The Dawkins delusion

Is the Pope a Catholic?

Politics went bankrupt

The year is ending with prime minister Tony Blair being interviewed by the police over the loans-for-peerages scandal, and both the governing New Labour and opposition parties worrying about the effects of new rules on party fundraising. But 2006 has confirmed that these political parties are bankrupt in more ways than one. The funding crisis is a consequence of their crisis of politics. Lacking active support, they have fewer resources. Yet because they lack active support to get their message across, they need to spend millions more on media PR campaigns. Result: the search for more questionable sources of finance.

The suggestion now is that the parties be given more public funding. That will only make maters worse. These political parties look like the living dead. New Labour under Gordon Brown is set to be even more devoid of energy than under Blair. ‘Young’ David Cameron’s Conservatives are so desperate to find a reason for their existence that they appear to have run through the entire gamut of policy options in the past 12 months. These parties have no innate right to life, and it would surely be a blessing if the life-support machine of state finance were turned off in 2007.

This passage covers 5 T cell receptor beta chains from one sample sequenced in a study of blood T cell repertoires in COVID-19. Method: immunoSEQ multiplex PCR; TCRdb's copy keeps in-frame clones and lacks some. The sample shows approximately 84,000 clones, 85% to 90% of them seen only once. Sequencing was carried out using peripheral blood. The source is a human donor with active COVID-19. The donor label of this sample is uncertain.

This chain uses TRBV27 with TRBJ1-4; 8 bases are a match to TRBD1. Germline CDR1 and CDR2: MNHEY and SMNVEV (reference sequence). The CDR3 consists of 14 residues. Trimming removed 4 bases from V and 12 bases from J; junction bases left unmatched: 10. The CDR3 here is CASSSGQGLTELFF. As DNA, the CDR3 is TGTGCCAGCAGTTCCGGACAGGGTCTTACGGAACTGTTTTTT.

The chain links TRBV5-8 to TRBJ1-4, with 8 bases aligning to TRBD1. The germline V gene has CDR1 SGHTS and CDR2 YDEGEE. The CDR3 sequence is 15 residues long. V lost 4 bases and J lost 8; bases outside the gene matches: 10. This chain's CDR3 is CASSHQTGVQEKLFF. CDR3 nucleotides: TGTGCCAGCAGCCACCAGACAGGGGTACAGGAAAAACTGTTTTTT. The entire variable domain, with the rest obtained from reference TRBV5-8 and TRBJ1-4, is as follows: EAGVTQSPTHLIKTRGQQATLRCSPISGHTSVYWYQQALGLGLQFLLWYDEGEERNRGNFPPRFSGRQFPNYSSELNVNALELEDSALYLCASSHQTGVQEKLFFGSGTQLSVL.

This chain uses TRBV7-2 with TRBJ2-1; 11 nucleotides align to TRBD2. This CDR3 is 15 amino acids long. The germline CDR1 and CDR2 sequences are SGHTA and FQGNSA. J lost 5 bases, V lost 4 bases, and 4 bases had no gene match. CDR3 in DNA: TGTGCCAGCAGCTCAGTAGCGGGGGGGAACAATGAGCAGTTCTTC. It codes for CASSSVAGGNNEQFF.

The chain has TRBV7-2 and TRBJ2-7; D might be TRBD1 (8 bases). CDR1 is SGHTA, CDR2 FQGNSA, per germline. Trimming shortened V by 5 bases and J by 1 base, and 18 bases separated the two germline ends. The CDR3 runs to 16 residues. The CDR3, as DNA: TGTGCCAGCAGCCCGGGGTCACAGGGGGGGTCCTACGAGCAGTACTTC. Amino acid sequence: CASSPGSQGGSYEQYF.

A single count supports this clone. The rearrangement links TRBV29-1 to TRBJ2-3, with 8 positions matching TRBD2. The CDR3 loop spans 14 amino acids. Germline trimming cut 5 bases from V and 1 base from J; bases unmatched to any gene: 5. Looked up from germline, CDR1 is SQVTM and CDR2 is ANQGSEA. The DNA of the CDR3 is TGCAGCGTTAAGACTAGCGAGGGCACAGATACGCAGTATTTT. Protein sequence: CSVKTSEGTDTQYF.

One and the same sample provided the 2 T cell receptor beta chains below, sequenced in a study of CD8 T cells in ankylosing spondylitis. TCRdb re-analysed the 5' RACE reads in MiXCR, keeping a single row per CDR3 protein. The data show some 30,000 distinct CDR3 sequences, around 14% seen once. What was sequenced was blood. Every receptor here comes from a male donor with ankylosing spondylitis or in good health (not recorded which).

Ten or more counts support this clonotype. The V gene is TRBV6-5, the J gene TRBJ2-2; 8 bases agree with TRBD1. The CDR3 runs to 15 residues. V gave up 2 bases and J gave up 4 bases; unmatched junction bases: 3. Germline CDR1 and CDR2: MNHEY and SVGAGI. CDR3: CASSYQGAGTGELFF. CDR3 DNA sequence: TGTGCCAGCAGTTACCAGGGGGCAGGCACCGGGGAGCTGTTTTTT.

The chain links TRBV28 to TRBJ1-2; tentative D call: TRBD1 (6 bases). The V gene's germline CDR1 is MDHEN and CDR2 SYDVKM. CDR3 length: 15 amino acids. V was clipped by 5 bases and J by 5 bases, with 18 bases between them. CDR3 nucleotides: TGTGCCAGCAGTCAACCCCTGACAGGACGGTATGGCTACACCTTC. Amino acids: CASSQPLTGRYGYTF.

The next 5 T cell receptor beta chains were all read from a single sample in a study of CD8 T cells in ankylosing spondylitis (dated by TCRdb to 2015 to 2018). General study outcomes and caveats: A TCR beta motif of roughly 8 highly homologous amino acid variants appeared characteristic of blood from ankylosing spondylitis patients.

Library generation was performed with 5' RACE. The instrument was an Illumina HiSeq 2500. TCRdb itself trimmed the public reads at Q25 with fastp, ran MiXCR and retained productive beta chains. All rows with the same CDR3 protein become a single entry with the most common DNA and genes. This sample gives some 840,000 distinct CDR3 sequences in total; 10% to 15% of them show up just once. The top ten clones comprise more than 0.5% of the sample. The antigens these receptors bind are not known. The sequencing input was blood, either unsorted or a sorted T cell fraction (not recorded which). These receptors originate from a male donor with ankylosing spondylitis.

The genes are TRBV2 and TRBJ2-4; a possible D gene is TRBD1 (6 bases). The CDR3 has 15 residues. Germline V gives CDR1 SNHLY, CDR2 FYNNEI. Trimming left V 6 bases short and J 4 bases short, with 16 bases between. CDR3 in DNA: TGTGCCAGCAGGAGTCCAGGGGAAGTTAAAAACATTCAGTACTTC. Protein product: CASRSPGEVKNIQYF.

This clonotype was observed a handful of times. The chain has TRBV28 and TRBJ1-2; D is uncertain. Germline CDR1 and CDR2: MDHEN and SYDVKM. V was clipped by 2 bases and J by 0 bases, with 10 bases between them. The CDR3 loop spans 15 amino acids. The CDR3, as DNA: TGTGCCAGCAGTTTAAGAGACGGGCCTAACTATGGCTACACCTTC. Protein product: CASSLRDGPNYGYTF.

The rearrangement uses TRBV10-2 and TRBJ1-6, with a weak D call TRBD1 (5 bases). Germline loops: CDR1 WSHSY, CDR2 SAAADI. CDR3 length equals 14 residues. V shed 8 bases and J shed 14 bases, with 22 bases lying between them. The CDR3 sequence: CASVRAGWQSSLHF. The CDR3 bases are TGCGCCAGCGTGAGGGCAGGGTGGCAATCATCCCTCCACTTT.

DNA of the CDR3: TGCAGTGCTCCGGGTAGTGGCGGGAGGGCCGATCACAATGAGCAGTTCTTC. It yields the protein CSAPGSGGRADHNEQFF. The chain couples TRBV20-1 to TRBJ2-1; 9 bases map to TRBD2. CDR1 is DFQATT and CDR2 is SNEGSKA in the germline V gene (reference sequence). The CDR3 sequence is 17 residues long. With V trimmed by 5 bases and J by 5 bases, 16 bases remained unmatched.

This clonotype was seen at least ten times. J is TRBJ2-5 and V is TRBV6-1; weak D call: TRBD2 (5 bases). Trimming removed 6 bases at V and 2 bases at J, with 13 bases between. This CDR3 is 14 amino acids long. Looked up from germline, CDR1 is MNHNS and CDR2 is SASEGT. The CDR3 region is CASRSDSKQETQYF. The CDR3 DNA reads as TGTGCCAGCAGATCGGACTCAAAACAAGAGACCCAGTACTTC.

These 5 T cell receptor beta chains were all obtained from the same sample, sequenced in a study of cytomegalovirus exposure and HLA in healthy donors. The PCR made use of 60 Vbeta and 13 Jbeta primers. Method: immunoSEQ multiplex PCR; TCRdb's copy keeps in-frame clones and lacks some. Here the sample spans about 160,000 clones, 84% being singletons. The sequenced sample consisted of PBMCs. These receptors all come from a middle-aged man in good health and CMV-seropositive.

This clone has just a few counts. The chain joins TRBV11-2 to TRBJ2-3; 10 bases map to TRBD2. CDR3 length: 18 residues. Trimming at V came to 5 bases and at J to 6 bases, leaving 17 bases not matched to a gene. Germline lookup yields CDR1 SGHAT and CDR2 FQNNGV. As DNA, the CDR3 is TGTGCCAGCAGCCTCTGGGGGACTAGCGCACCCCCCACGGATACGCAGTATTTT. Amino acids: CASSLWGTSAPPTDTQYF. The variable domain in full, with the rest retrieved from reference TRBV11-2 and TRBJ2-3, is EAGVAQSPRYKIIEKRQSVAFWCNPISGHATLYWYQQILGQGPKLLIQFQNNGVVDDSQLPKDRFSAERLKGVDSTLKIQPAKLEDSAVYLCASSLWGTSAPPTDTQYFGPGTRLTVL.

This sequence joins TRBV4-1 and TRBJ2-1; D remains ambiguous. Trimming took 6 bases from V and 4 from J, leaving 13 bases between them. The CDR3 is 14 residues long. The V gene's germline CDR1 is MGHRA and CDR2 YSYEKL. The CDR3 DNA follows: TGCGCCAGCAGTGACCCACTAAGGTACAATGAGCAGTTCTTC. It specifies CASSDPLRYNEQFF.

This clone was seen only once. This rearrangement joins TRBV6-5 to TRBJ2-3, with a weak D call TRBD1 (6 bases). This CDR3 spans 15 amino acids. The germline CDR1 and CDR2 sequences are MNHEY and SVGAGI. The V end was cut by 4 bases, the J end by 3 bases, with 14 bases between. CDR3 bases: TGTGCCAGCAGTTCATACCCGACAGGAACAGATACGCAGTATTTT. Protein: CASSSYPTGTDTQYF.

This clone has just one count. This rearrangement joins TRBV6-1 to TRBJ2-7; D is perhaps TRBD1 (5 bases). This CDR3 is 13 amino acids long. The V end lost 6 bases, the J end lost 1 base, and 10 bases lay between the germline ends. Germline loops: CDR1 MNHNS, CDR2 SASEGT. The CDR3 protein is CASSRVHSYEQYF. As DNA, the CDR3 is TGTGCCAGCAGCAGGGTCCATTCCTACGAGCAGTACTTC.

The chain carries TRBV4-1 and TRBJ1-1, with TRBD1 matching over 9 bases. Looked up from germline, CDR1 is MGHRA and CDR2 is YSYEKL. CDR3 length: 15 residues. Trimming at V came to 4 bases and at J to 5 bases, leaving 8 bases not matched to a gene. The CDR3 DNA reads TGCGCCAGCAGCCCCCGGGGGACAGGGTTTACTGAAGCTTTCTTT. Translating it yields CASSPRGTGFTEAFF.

A level-headed guide to the Levy affair

Miserabilism became the mainstream

It was no coincidence that spiked chose 2006 to launch its first search for the Miserabilist of the Year. This was in many ways the year of the miserabilist. True, you might have said that about any year of the past decade or more. But this year the miserabilists have cleaned up. Everything is now seen as either a crisis or a timebomb facing humanity. We are either too fat or too skinny, too rich or too deep in debt. Everything, it seems, is just too much.

Never let the facts get in the way of a good horror story. A book to be published in the new year by a US free market think tank – The Improving State of the World: Why We’re Living Longer, Healthier, More Comfortable Lives – reportedly reproduces a stack of statistics to demonstrate how life expectancy, health and wealth are improving worldwide. It has predictably been rubbished before many of the critics have even read past the title.

Miserabilist of the Year: and the whiner is…

So Christmas is coming, the goose is getting obese, don’t put a penny in the old man’s hat as this only encourages anti-social behaviour. Give us a break. On behalf of all at spiked, may I take this opportunity to wish all our readers a very Merry Christmas and a Happy 2007 which, despite what they say, promises to be the best year to be alive since, well, 2006.

Mick Hume is editor of spiked.

To enquire about republishing spiked’s content, a right to reply or to request a correction, please contact the managing editor, Viv Regan.

Share
Topics Politics

Comments

Want to join the conversation?

Only spiked supporters, who donate regularly to us, can comment on our articles.

Become a spiked supporter
Share